Sharps & flats

"Let me stand next to your fire" and other joyful idiocies prop up two CDs' worth of Woodstock 99 live cuts.

Published October 21, 1999 4:00PM (EDT)

It's hard to imagine a music festival ending in anything but a fiery riot when its postprandial two-CD companion set begins with Korn and ends with Bruce Hornsby. There's one group summoning a thousands-strong sing-along to the less than affirming words, "What if I should die!?" And then there's a curly-haired square best known for his musical invitation to "listen to the mandolin rain." Forget about Limp Bizkit singer Fred Durst's needling fans at Woodstock 99 to "smash stuff"; the presence of the offensively bland Bruce Hornsby is probably as much to blame for the festival's incendiary send-off. Though the "Woodstock 99" collection's opening and closing tracks don't coordinate with the festival's schedule, they serve as bookend reminders that certain things are to be expected when hydrogen mingles with an open flame.

A bold line separates the two disks of "Woodstock 99." Maybe with a cheeky nod to the Beatles' hits collections, they are referred to as the "Red Album" (for our purposes, the flame) and the "Blue Album" (as suitable a color for hydrogen as any). As postcards from the land of ceaseless sweat and $4 water, they deliver disparate messages: One says something along the lines of "Fuck you! And you, too!"; the other, "Honey, I've met some of the most interesting people here."

The "Red Album" begins with the aforementioned scorn from Korn, and plays out in much the same fashion. Buckcherry delivers "Lit Up," a decidedly unsubtle anthem for cocaine, dicing up lyrics like, "Chop a line for the fiending man, the fucker wants one." So as not to obscure the song's message, Buckcherry charges, AC/DC-style, into the chorus: "I love the cocaine, love the cocaine." Moving along, Kid Rock waxes devotional with a shout-out to, "All the crackheads, the critics, the cynics/All my fucking heroes in the methadone clinics." Limp Bizkit nimbly streams between sheer rage and jauntily spacey vocal toasting in "Show Me What You Got." The track borrows the Beastie Boys' two-word refrain, "Hey ladies," harking back to the days when the Beastie Boys were still beasty, and not yet preachy. Limp Bizkit -- the band that incited one of the most violent flare-ups of the festival and unwittingly played through an alleged mosh pit rape -- wouldn't have it any other way.

Unlike a sizable portion of their diskmates, Metallica weld no reference to hip-hop to their metal. As a result, they come off as timelessly roaring but dated on "Creeping Death." More contemporary is hip-hopper DMX, even if his sing-along -- Q: "Where my dogs at?" A: "Woof, woof, woof" -- is the only moment on the disk sillier than Live's Ed Kowalczyk failing to get the crowd to chant a five-syllable "Lu-u-u-u-uv."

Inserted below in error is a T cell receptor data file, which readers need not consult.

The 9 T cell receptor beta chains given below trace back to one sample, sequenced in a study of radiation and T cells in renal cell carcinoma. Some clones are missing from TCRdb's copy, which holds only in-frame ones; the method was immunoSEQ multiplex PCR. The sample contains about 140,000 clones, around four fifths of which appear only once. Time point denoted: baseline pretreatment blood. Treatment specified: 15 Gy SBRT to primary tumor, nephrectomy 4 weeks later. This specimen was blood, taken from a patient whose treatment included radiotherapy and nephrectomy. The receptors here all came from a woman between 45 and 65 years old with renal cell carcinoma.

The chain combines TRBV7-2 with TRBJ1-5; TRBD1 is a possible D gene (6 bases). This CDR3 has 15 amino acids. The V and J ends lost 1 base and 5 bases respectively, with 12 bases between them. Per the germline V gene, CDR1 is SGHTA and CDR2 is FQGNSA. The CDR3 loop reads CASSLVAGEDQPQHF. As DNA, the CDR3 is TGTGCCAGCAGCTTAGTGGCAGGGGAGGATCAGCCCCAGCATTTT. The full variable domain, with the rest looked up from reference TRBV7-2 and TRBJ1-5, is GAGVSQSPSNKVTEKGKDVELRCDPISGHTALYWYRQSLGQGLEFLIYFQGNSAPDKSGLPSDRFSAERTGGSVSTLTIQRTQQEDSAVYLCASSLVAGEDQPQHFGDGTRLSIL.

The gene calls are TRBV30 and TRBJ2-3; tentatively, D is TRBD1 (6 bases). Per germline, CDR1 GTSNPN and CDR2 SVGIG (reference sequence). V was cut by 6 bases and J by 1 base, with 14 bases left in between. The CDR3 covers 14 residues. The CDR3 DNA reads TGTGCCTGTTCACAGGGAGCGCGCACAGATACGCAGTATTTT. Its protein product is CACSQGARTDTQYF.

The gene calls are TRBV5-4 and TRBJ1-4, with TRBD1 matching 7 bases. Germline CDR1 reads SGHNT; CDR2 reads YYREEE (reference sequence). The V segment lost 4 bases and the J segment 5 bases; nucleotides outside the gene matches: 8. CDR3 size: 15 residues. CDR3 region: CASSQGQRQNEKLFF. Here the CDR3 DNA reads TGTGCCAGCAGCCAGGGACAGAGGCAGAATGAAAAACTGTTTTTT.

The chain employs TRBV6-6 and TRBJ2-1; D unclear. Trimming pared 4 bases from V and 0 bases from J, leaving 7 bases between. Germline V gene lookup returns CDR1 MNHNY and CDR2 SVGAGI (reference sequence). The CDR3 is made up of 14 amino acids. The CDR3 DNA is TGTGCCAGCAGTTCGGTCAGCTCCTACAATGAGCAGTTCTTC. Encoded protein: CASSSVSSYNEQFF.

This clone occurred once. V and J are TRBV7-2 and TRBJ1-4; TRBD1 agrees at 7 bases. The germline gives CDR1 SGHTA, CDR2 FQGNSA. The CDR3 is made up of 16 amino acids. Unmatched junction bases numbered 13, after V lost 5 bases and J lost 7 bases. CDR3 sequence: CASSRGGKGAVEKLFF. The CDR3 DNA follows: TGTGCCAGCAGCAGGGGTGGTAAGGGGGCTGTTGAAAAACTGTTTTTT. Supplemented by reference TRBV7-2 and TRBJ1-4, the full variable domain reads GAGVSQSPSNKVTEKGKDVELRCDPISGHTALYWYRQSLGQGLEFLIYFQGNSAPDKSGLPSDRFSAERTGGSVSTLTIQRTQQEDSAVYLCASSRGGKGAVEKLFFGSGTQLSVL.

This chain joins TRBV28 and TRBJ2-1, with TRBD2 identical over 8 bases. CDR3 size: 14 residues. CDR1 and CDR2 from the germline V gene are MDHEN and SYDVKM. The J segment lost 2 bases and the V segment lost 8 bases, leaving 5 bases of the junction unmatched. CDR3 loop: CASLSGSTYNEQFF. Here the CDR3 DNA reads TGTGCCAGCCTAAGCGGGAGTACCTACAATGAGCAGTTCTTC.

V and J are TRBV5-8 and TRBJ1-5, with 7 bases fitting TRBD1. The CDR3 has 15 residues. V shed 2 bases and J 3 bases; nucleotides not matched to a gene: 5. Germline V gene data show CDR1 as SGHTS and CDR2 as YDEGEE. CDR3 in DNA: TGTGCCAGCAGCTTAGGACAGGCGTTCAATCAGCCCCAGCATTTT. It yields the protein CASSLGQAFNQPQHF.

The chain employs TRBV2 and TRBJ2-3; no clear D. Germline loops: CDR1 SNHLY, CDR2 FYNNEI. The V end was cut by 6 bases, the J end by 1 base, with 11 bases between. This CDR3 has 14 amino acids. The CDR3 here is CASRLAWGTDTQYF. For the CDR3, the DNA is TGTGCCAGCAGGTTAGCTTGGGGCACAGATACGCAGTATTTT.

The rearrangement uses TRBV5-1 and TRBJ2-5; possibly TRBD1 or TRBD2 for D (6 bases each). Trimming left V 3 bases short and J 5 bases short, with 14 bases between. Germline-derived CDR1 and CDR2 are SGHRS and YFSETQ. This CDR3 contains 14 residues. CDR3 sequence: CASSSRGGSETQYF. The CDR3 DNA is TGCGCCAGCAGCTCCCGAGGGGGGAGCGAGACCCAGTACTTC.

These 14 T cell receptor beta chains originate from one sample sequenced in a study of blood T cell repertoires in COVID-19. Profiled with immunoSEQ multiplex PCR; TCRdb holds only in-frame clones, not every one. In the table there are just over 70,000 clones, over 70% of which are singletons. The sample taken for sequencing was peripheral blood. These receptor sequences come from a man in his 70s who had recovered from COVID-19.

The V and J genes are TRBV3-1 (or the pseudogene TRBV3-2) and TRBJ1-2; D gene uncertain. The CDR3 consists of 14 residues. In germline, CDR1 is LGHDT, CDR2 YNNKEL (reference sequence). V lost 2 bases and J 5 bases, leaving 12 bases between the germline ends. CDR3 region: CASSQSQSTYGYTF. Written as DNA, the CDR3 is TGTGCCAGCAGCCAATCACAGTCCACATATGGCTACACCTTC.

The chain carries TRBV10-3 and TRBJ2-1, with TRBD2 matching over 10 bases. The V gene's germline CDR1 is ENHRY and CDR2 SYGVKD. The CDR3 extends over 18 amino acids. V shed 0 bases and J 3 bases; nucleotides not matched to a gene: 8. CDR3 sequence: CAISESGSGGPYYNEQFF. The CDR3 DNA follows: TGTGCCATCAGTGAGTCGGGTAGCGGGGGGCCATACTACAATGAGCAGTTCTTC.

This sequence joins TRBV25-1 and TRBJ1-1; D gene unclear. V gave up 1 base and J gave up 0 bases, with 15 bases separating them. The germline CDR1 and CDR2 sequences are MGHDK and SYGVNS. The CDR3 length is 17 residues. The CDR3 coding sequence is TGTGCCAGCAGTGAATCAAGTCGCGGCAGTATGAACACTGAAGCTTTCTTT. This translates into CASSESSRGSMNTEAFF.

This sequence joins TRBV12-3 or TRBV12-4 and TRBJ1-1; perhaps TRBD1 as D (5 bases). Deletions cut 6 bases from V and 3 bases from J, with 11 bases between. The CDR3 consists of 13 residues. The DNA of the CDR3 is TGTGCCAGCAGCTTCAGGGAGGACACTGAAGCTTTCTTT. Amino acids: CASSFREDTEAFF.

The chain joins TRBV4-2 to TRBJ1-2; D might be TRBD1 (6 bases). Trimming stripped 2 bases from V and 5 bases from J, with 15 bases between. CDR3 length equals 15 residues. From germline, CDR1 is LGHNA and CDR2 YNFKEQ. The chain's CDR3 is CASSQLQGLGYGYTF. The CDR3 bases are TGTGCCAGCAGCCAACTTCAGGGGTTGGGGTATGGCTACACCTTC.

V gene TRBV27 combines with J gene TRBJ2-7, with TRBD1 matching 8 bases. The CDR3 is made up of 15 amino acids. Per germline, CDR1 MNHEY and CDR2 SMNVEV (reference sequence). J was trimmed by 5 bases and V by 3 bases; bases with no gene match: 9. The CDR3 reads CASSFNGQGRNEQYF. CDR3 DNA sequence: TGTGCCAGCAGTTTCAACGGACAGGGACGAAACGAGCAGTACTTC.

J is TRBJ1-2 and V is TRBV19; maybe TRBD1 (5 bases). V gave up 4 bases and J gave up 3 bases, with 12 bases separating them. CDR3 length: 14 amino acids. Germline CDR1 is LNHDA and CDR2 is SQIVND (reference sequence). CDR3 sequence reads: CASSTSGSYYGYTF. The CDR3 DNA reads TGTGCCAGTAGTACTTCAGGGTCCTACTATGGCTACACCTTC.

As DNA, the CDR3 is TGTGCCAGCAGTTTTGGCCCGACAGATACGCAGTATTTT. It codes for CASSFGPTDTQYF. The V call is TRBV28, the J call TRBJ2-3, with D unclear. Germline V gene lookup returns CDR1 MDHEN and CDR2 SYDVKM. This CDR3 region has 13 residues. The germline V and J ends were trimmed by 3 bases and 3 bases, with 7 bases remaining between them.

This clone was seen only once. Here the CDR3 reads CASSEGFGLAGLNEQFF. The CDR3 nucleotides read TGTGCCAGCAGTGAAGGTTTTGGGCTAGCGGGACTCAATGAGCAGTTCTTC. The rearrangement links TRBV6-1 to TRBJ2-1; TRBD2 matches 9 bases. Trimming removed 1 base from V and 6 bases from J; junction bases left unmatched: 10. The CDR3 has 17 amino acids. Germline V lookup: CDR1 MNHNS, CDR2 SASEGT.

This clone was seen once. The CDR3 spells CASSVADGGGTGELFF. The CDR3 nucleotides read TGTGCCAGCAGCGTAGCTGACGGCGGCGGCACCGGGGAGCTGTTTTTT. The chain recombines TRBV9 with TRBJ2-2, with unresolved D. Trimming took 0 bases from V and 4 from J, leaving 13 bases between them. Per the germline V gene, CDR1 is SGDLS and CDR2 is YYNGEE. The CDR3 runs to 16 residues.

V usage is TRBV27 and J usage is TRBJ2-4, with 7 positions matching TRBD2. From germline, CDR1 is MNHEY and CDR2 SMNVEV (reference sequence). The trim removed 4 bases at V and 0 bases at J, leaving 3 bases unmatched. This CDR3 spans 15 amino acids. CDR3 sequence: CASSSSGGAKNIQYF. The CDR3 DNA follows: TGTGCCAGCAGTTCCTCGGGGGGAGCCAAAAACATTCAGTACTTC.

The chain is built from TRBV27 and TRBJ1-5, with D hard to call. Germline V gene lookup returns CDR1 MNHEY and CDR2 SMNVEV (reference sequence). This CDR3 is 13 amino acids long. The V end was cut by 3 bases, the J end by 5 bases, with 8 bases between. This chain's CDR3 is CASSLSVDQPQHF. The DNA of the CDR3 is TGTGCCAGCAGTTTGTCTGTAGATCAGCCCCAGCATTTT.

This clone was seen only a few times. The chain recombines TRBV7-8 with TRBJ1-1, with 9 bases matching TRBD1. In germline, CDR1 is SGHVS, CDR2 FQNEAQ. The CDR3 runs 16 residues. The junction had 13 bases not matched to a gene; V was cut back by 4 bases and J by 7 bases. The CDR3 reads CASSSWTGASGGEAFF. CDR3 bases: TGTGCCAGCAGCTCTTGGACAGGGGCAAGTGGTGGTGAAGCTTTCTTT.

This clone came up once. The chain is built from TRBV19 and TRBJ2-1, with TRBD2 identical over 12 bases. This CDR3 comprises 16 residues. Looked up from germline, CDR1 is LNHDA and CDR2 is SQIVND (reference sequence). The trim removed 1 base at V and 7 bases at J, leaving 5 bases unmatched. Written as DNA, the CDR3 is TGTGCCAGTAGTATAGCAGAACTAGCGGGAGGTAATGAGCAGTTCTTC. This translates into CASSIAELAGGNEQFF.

The "Red Album" features its fair share of laughable moments, all of which serve as its saving grace. Even the festival MC's plea for the crowd to part so that the "good firemen" can get through to the burning light tower -- right before the Red Hot Chili Peppers cover Jimi Hendrix's "Fire," no less -- is a bit of a joke. For all the laughs and all of its musical miscues, the first volume is still a ton of fun..

The same cannot be said, however, for much of the "Blue Album." Tellingly, it opens with the Dave Matthews Band crowing "Tripping Blues." Matthews' music is undeniably infectious, but if ever there was an irritate-by-numbers brand of festival music, he's painting it. The same goes for Brian Setzer's reprise of his Stray Cats hit "Rock This Town," with his swinging orchestra. The big band renders the song expertly, but God save anyone trying to grant the band or the song any semblance of relevance. Jewel does well in summoning a Fleetwood Mac-type haunted melody in "Down So Long," but comes off a bit too much like Jewel to save herself. And, as evidenced by her listlessly screaming attempt at evocation, she is no Janis Joplin. Sheryl Crow comes much closer to pulling off the same feat through the fatalistic cool in her "If It Makes You Happy."

Elvis Costello weighs in as a stiff competitor to Bruce Hornsby for the collection's most puzzling inclusion. The No Longer Angry or Young Man delivers his 22-year-old song, "Allison," with the type of passion to be expected from a singer now more at home at the side of Burt Bacharach. His version here has a certain swan-song beauty about it, but sounds dearly out of place in the company it keeps. Better toeing the line between earnestness and energy is Guster;
their "Airport Song" bleeds from its heart before oozing like a sore by way of distortion and the most hearty of the collection's many "thank you Woodstock" screaming send-offs. Alanis Morissette whirls like a dervish through "So Pure," while Jamiroquai whirls like Stevie Wonder through "Black Capricorn Day."

And on and on "Woodstock 99" goes, appropriately spinning forth a record of what was by all accounts a dizzying three-day affair. As a report from the annals of modern-day pop music, it earns a good grade for its refusal to be pieced together in anything approaching a sensible fashion. The most recent installment of the Woodstock franchise may not go down in history as more than a blight on the "Peace, Love, etc." tradition it naively purported to serve (note the irony of having a rape organization mentioned in the liner notes), but that doesn't make the music any less worthy of at least a cursory listen -- even if it's for nothing more than the peculiar joy that follows hearing one of the festival organizers deadpan an introduction of Bruce Hornsby as "one of the consummate musicians in the world today."

By Andy Battaglia

Andy Battaglia is a freelance writer in Brooklyn, N.Y. He is a frequent contributor to Salon.

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